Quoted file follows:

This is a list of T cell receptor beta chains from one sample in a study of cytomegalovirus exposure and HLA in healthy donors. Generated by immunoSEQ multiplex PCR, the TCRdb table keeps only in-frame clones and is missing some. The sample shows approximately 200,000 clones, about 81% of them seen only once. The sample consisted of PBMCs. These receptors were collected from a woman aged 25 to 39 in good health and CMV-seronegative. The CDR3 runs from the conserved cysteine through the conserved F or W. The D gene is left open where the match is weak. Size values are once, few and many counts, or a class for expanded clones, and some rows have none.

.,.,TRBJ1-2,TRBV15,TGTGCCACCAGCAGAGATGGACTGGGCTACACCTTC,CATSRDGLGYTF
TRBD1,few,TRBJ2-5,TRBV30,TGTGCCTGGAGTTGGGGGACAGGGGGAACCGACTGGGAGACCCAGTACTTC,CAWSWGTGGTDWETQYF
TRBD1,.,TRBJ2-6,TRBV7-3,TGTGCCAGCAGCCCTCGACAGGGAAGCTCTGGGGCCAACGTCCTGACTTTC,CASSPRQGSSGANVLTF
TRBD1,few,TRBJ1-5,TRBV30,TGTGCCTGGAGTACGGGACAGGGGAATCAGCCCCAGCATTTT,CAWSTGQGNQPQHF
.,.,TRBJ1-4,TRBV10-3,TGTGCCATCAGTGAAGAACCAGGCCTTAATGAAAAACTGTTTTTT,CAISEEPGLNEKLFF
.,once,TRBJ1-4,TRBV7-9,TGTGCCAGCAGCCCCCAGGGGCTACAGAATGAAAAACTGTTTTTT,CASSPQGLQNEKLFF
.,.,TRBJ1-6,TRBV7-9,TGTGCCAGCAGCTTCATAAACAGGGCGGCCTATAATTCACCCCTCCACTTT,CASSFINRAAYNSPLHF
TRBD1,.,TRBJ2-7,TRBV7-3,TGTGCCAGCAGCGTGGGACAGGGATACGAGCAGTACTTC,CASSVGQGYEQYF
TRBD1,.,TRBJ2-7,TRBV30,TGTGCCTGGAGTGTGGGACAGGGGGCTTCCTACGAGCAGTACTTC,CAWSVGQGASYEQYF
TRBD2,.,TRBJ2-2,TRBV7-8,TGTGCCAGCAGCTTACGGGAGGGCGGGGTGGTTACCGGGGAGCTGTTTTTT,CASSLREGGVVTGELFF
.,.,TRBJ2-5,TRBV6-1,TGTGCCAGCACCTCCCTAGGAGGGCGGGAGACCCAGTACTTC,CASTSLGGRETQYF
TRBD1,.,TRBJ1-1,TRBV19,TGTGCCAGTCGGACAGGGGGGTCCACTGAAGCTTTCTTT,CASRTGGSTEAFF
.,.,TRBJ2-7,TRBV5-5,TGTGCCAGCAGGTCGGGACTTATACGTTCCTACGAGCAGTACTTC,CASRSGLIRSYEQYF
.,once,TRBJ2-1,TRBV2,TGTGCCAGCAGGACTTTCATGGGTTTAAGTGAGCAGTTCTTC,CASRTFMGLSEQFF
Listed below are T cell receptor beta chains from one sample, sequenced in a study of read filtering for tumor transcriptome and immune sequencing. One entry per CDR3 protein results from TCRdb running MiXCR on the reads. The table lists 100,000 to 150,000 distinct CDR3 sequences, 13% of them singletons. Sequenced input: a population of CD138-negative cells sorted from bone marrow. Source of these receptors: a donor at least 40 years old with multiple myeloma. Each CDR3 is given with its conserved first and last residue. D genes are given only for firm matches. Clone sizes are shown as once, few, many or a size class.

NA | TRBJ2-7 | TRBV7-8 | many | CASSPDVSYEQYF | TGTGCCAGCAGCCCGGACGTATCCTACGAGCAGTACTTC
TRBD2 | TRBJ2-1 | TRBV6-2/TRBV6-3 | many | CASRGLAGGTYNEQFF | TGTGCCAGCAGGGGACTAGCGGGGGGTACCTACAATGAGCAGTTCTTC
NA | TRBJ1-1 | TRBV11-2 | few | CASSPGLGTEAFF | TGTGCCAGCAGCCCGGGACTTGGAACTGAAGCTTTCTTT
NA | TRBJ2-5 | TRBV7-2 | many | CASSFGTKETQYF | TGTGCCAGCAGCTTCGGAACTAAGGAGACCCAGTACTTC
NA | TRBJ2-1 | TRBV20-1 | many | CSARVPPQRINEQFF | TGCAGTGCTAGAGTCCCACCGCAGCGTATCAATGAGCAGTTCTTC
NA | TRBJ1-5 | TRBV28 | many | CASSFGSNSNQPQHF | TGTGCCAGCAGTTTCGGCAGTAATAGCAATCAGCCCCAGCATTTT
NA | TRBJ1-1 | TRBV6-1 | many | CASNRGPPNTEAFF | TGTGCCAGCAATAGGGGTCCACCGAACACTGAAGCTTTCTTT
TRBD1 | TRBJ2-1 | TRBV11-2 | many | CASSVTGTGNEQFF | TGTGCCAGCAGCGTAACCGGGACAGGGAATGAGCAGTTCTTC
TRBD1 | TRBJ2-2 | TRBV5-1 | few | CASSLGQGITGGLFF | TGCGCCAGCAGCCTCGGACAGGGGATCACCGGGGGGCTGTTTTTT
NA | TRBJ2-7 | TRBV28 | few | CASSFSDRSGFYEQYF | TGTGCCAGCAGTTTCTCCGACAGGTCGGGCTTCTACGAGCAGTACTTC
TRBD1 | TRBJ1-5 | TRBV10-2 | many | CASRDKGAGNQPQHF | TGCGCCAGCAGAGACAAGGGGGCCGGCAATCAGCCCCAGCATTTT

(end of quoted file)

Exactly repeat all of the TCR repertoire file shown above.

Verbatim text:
This is a list of T cell receptor beta chains from one sample in a study of cytomegalovirus exposure and HLA in healthy donors. Generated by immunoSEQ multiplex PCR, the TCRdb table keeps only in-frame clones and is missing some. The sample shows approximately 200,000 clones, about 81% of them seen only once. The sample consisted of PBMCs. These receptors were collected from a woman aged 25 to 39 in good health and CMV-seronegative. The CDR3 runs from the conserved cysteine through the conserved F or W. The D gene is left open where the match is weak. Size values are once, few and many counts, or a class for expanded clones, and some rows have none.

.,.,TRBJ1-2,TRBV15,TGTGCCACCAGCAGAGATGGACTGGGCTACACCTTC,CATSRDGLGYTF
TRBD1,few,TRBJ2-5,TRBV30,TGTGCCTGGAGTTGGGGGACAGGGGGAACCGACTGGGAGACCCAGTACTTC,CAWSWGTGGTDWETQYF
TRBD1,.,TRBJ2-6,TRBV7-3,TGTGCCAGCAGCCCTCGACAGGGAAGCTCTGGGGCCAACGTCCTGACTTTC,CASSPRQGSSGANVLTF
TRBD1,few,TRBJ1-5,TRBV30,TGTGCCTGGAGTACGGGACAGGGGAATCAGCCCCAGCATTTT,CAWSTGQGNQPQHF
.,.,TRBJ1-4,TRBV10-3,TGTGCCATCAGTGAAGAACCAGGCCTTAATGAAAAACTGTTTTTT,CAISEEPGLNEKLFF
.,once,TRBJ1-4,TRBV7-9,TGTGCCAGCAGCCCCCAGGGGCTACAGAATGAAAAACTGTTTTTT,CASSPQGLQNEKLFF
.,.,TRBJ1-6,TRBV7-9,TGTGCCAGCAGCTTCATAAACAGGGCGGCCTATAATTCACCCCTCCACTTT,CASSFINRAAYNSPLHF
TRBD1,.,TRBJ2-7,TRBV7-3,TGTGCCAGCAGCGTGGGACAGGGATACGAGCAGTACTTC,CASSVGQGYEQYF
TRBD1,.,TRBJ2-7,TRBV30,TGTGCCTGGAGTGTGGGACAGGGGGCTTCCTACGAGCAGTACTTC,CAWSVGQGASYEQYF
TRBD2,.,TRBJ2-2,TRBV7-8,TGTGCCAGCAGCTTACGGGAGGGCGGGGTGGTTACCGGGGAGCTGTTTTTT,CASSLREGGVVTGELFF
.,.,TRBJ2-5,TRBV6-1,TGTGCCAGCACCTCCCTAGGAGGGCGGGAGACCCAGTACTTC,CASTSLGGRETQYF
TRBD1,.,TRBJ1-1,TRBV19,TGTGCCAGTCGGACAGGGGGGTCCACTGAAGCTTTCTTT,CASRTGGSTEAFF
.,.,TRBJ2-7,TRBV5-5,TGTGCCAGCAGGTCGGGACTTATACGTTCCTACGAGCAGTACTTC,CASRSGLIRSYEQYF
.,once,TRBJ2-1,TRBV2,TGTGCCAGCAGGACTTTCATGGGTTTAAGTGAGCAGTTCTTC,CASRTFMGLSEQFF
Listed below are T cell receptor beta chains from one sample, sequenced in a study of read filtering for tumor transcriptome and immune sequencing. One entry per CDR3 protein results from TCRdb running MiXCR on the reads. The table lists 100,000 to 150,000 distinct CDR3 sequences, 13% of them singletons. Sequenced input: a population of CD138-negative cells sorted from bone marrow. Source of these receptors: a donor at least 40 years old with multiple myeloma. Each CDR3 is given with its conserved first and last residue. D genes are given only for firm matches. Clone sizes are shown as once, few, many or a size class.

NA | TRBJ2-7 | TRBV7-8 | many | CASSPDVSYEQYF | TGTGCCAGCAGCCCGGACGTATCCTACGAGCAGTACTTC
TRBD2 | TRBJ2-1 | TRBV6-2/TRBV6-3 | many | CASRGLAGGTYNEQFF | TGTGCCAGCAGGGGACTAGCGGGGGGTACCTACAATGAGCAGTTCTTC
NA | TRBJ1-1 | TRBV11-2 | few | CASSPGLGTEAFF | TGTGCCAGCAGCCCGGGACTTGGAACTGAAGCTTTCTTT
NA | TRBJ2-5 | TRBV7-2 | many | CASSFGTKETQYF | TGTGCCAGCAGCTTCGGAACTAAGGAGACCCAGTACTTC
NA | TRBJ2-1 | TRBV20-1 | many | CSARVPPQRINEQFF | TGCAGTGCTAGAGTCCCACCGCAGCGTATCAATGAGCAGTTCTTC
NA | TRBJ1-5 | TRBV28 | many | CASSFGSNSNQPQHF | TGTGCCAGCAGTTTCGGCAGTAATAGCAATCAGCCCCAGCATTTT
NA | TRBJ1-1 | TRBV6-1 | many | CASNRGPPNTEAFF | TGTGCCAGCAATAGGGGTCCACCGAACACTGAAGCTTTCTTT
TRBD1 | TRBJ2-1 | TRBV11-2 | many | CASSVTGTGNEQFF | TGTGCCAGCAGCGTAACCGGGACAGGGAATGAGCAGTTCTTC
TRBD1 | TRBJ2-2 | TRBV5-1 | few | CASSLGQGITGGLFF | TGCGCCAGCAGCCTCGGACAGGGGATCACCGGGGGGCTGTTTTTT
NA | TRBJ2-7 | TRBV28 | few | CASSFSDRSGFYEQYF | TGTGCCAGCAGTTTCTCCGACAGGTCGGGCTTCTACGAGCAGTACTTC
TRBD1 | TRBJ1-5 | TRBV10-2 | many | CASRDKGAGNQPQHF | TGCGCCAGCAGAGACAAGGGGGCCGGCAATCAGCCCCAGCATTTT